STP597

    Use of Highly Active Pozzolans for Reducing Expansion in Concretes Containing Reactive Aggregates

    Published: Jan 1976


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    Abstract

    Since it takes only a small amount of reactive aggregate to cause deterioration of concrete due to the alkali-silicate reaction, vast deposits of aggregates throughout the world are in danger of being rejected as undesirable for use in concrete unless acceptable corrective measures are found. Although addition of commonly available pozzolans can effectively reduce the expansion associated with the alkali-silicate reaction, the quantity of pozzolan needed for this purpose is generally large enough to influence adversely the water demand and thereby the concrete quality.

    In this study the use of a highly active pozzolan, namely, rice hull ash, is compared with a normal pozzolan for reducing the alkali-silicate expansion. Whereas 25 percent of the latter by weight of the cementing material was required to reduce the expansion in the ASTM Test for Effectiveness of Mineral Admixtures in Preventing Excessive Expansion of Concrete Due to the Alkali-Aggregate Reaction (C 441-69) mortar by 90 percent, only 10 percent of the former was sufficient to obtain the same degree of effectiveness in reducing the expansion. Laboratory tests on concrete mixes containing the corresponding proportions of the pozzolans showed that, when compared with the control concrete, the mix containing the rice hull ash did not show strength loss at three and seven days whereas the mix containing the normal pozzolan showed severe strength loss at early ages.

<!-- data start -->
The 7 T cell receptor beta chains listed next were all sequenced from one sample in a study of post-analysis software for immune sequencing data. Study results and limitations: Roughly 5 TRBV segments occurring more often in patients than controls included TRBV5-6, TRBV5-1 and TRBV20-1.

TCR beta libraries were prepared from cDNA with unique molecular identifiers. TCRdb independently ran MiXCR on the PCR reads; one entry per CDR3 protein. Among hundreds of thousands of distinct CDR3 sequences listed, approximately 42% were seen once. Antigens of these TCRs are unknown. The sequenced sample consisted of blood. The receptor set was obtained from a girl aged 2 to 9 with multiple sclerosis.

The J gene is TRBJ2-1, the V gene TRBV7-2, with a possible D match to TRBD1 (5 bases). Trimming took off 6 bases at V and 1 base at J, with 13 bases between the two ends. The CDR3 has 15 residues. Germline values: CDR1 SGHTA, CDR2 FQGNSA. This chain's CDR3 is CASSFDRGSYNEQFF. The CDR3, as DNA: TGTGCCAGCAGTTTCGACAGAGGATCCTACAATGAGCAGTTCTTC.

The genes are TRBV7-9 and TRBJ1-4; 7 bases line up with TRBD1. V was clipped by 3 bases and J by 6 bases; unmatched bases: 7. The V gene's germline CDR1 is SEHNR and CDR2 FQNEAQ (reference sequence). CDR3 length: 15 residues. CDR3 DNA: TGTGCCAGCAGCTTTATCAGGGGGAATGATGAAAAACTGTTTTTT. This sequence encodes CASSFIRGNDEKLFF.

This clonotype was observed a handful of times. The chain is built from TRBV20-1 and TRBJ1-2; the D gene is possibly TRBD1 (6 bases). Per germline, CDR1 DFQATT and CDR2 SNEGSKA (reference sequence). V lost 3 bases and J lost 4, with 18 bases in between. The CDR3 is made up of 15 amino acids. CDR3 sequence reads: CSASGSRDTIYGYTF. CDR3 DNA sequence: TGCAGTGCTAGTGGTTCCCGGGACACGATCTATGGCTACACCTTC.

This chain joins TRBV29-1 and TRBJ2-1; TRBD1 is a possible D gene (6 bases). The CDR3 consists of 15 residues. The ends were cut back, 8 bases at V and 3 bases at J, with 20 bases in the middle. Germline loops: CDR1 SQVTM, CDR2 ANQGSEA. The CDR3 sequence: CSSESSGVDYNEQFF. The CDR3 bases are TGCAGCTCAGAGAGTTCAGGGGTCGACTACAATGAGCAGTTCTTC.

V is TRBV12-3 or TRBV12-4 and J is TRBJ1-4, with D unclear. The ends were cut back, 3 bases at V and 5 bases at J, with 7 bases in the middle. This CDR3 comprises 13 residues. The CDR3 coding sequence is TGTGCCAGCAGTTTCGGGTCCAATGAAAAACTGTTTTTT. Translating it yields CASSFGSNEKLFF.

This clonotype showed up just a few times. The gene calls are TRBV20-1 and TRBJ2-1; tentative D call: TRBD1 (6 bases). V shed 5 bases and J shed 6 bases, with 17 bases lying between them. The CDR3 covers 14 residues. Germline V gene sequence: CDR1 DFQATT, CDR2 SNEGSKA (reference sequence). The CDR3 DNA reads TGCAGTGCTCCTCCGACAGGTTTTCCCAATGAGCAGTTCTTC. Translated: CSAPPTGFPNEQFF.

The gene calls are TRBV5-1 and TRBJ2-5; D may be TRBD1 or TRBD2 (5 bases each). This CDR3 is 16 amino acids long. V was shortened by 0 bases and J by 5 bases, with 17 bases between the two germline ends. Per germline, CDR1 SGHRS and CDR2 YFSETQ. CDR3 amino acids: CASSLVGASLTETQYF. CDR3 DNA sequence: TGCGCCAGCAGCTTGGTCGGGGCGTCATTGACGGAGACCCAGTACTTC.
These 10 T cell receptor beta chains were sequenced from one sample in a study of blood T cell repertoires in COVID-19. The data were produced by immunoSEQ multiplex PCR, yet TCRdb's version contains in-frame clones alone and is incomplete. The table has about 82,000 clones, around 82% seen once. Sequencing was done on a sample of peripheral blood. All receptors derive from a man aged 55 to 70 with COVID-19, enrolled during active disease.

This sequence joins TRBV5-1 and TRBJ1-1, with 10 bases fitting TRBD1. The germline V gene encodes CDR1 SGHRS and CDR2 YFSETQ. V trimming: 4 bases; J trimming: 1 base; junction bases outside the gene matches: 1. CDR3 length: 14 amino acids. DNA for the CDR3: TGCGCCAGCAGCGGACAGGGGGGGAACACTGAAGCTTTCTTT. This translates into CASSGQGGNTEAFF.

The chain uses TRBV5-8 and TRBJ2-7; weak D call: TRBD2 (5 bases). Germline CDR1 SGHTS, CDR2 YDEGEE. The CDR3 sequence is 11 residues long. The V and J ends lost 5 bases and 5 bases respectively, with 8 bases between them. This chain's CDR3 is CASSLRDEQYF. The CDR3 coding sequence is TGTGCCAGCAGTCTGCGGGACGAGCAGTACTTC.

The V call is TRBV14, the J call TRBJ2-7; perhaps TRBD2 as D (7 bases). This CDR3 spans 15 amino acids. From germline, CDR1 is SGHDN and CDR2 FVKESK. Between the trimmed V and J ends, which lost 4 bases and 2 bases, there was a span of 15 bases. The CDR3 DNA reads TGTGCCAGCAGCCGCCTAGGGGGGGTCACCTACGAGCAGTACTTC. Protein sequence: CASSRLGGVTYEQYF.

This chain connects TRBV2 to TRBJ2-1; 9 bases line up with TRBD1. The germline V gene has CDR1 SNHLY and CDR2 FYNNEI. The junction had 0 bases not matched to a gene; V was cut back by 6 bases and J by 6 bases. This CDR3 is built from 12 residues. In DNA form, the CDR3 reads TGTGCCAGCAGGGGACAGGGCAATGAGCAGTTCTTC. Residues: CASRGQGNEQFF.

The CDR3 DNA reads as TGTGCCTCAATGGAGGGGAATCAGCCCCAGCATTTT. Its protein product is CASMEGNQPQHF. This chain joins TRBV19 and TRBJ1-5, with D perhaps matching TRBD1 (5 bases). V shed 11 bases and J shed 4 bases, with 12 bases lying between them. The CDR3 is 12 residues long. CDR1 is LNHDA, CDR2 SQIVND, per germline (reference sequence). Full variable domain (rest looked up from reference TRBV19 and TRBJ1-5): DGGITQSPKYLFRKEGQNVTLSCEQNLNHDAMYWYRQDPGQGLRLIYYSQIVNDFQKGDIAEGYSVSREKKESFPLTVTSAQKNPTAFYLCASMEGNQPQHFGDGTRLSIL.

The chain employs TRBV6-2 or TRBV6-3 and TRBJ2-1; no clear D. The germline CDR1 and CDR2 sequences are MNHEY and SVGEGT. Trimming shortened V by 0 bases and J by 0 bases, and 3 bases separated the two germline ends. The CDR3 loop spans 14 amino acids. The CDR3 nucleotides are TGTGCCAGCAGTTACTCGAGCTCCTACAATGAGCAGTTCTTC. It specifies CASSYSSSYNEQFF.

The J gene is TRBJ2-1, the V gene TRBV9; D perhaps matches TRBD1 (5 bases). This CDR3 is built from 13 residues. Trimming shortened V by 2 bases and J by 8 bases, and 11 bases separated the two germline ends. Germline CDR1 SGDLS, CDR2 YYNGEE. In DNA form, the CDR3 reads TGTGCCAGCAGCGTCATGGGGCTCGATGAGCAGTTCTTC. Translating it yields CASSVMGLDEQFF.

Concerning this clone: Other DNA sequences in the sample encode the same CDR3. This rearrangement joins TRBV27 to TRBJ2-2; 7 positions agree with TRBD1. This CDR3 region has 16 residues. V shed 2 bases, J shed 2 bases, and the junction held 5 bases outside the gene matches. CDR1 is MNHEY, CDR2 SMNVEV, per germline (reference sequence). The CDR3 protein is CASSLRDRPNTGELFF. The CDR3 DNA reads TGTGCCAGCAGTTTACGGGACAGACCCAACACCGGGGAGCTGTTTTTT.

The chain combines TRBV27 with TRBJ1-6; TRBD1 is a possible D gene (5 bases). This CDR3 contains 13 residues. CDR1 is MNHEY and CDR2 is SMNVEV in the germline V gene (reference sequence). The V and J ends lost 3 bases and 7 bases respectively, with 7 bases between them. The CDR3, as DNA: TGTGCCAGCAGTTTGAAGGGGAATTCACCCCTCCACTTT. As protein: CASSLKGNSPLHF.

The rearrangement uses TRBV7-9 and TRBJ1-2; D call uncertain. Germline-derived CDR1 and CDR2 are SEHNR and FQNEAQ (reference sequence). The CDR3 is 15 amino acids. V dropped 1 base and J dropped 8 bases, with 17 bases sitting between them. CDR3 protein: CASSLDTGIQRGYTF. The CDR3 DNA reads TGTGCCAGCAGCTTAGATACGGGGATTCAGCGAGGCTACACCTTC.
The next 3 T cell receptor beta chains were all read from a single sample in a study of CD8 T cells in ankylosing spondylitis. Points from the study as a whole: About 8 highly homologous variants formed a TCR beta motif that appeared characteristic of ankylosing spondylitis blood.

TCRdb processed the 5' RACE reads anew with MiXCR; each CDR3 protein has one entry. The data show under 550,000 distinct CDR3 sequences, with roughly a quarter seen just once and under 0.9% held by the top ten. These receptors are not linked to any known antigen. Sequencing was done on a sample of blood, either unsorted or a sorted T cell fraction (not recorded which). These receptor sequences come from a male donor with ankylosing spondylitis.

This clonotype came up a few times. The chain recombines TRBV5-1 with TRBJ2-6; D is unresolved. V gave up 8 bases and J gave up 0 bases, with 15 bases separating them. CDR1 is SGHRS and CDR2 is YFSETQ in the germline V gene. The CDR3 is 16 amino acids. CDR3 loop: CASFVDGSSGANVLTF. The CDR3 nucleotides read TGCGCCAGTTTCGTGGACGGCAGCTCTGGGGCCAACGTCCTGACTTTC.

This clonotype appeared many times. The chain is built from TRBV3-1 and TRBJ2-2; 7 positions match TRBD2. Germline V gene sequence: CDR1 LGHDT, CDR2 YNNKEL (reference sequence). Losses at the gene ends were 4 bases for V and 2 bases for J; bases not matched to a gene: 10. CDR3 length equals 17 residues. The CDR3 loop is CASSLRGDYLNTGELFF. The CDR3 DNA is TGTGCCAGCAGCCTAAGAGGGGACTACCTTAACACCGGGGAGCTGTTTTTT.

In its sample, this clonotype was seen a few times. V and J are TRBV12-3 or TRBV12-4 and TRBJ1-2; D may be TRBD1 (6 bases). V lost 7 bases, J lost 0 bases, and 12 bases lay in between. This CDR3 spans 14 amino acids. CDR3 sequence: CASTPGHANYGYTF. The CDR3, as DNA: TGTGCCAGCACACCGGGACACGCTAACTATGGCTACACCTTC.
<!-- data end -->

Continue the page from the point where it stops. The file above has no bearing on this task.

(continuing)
Keywords:

    aggregates, alkali-silicate reaction, pozzolans, mortar, expansions, concrete strengths, mortar pH, mortars (materials)


    Author Information:

    Mehta, PK
    Professor, Engineering Science, and professor, Civil Engineering, University of California, Berkeley, Calif.

    Polivka, M
    Professor, Engineering Science, and professor, Civil Engineering, University of California, Berkeley, Calif.


    Paper ID: STP32342S

    Committee/Subcommittee: C09.93

    DOI: 10.1520/STP32342S


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